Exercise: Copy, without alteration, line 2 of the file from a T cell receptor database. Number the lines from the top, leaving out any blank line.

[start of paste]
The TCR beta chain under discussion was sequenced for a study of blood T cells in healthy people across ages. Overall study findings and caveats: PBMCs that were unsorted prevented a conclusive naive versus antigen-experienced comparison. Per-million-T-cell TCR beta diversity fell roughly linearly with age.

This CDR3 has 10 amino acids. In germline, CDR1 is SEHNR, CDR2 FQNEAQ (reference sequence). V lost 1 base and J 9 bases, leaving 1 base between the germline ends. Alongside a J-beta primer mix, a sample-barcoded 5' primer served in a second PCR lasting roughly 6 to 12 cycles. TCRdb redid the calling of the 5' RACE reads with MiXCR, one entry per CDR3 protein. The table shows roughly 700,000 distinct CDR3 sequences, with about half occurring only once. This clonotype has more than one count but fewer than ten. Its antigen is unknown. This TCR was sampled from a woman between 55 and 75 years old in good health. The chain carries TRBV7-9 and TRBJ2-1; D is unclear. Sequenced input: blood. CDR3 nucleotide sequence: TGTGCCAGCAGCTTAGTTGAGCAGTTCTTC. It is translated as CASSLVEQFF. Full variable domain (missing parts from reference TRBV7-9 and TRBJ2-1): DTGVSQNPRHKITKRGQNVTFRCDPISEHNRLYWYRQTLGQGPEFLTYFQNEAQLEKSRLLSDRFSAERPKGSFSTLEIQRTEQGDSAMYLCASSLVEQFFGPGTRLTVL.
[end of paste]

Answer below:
This CDR3 has 10 amino acids. In germline, CDR1 is SEHNR, CDR2 FQNEAQ (reference sequence). V lost 1 base and J 9 bases, leaving 1 base between the germline ends. Alongside a J-beta primer mix, a sample-barcoded 5' primer served in a second PCR lasting roughly 6 to 12 cycles. TCRdb redid the calling of the 5' RACE reads with MiXCR, one entry per CDR3 protein. The table shows roughly 700,000 distinct CDR3 sequences, with about half occurring only once. This clonotype has more than one count but fewer than ten. Its antigen is unknown. This TCR was sampled from a woman between 55 and 75 years old in good health. The chain carries TRBV7-9 and TRBJ2-1; D is unclear. Sequenced input: blood. CDR3 nucleotide sequence: TGTGCCAGCAGCTTAGTTGAGCAGTTCTTC. It is translated as CASSLVEQFF. Full variable domain (missing parts from reference TRBV7-9 and TRBJ2-1): DTGVSQNPRHKITKRGQNVTFRCDPISEHNRLYWYRQTLGQGPEFLTYFQNEAQLEKSRLLSDRFSAERPKGSFSTLEIQRTEQGDSAMYLCASSLVEQFFGPGTRLTVL.